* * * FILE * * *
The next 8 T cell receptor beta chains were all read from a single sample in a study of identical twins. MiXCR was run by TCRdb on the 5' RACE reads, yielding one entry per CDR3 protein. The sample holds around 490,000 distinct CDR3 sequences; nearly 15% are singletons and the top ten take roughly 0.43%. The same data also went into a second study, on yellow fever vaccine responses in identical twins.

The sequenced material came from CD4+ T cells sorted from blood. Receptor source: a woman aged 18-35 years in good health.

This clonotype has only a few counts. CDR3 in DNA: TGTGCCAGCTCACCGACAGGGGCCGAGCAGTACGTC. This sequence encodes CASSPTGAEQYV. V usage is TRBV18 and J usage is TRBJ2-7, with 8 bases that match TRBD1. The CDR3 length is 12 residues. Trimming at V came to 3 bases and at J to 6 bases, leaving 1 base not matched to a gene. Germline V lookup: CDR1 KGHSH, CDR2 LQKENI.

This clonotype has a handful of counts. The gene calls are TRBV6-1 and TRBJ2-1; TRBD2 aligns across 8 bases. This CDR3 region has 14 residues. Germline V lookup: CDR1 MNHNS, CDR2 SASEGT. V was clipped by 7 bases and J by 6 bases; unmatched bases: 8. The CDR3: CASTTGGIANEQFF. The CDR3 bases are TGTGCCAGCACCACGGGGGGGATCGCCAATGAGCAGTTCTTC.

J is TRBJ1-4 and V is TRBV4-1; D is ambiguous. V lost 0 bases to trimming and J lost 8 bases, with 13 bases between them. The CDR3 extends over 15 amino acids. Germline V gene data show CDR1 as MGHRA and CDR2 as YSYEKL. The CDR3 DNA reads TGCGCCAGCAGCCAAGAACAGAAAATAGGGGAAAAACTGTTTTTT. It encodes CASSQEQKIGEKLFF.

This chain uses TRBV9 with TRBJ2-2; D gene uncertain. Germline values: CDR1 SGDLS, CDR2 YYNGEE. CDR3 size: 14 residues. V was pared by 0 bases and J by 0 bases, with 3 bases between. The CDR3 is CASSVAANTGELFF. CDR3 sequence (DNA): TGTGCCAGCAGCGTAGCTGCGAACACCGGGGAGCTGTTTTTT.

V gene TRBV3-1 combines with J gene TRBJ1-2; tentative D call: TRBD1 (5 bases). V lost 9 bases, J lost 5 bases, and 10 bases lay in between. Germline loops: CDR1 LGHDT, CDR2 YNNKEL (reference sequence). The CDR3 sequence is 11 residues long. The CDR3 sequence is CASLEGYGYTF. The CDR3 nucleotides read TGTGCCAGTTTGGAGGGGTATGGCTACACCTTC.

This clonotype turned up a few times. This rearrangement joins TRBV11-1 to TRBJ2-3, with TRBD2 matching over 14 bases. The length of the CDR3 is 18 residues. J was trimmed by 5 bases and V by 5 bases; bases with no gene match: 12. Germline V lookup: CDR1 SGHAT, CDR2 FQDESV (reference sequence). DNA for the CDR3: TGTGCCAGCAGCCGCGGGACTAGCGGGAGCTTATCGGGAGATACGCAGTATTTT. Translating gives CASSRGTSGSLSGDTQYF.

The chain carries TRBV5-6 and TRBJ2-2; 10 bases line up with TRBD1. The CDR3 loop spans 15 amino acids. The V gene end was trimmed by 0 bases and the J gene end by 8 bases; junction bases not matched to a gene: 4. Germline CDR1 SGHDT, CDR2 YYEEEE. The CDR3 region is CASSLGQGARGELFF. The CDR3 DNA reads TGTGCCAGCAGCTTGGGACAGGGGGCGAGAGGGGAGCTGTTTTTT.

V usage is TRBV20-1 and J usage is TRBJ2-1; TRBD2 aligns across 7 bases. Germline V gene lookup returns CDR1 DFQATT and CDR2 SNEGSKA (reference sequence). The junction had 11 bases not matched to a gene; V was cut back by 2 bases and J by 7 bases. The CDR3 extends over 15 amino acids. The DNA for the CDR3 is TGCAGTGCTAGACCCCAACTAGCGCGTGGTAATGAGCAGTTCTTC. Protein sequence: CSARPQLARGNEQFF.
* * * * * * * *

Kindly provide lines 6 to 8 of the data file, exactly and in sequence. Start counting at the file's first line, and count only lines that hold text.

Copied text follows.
This chain uses TRBV9 with TRBJ2-2; D gene uncertain. Germline values: CDR1 SGDLS, CDR2 YYNGEE. CDR3 size: 14 residues. V was pared by 0 bases and J by 0 bases, with 3 bases between. The CDR3 is CASSVAANTGELFF. CDR3 sequence (DNA): TGTGCCAGCAGCGTAGCTGCGAACACCGGGGAGCTGTTTTTT.

V gene TRBV3-1 combines with J gene TRBJ1-2; tentative D call: TRBD1 (5 bases). V lost 9 bases, J lost 5 bases, and 10 bases lay in between. Germline loops: CDR1 LGHDT, CDR2 YNNKEL (reference sequence). The CDR3 sequence is 11 residues long. The CDR3 sequence is CASLEGYGYTF. The CDR3 nucleotides read TGTGCCAGTTTGGAGGGGTATGGCTACACCTTC.

This clonotype turned up a few times. This rearrangement joins TRBV11-1 to TRBJ2-3, with TRBD2 matching over 14 bases. The length of the CDR3 is 18 residues. J was trimmed by 5 bases and V by 5 bases; bases with no gene match: 12. Germline V lookup: CDR1 SGHAT, CDR2 FQDESV (reference sequence). DNA for the CDR3: TGTGCCAGCAGCCGCGGGACTAGCGGGAGCTTATCGGGAGATACGCAGTATTTT. Translating gives CASSRGTSGSLSGDTQYF.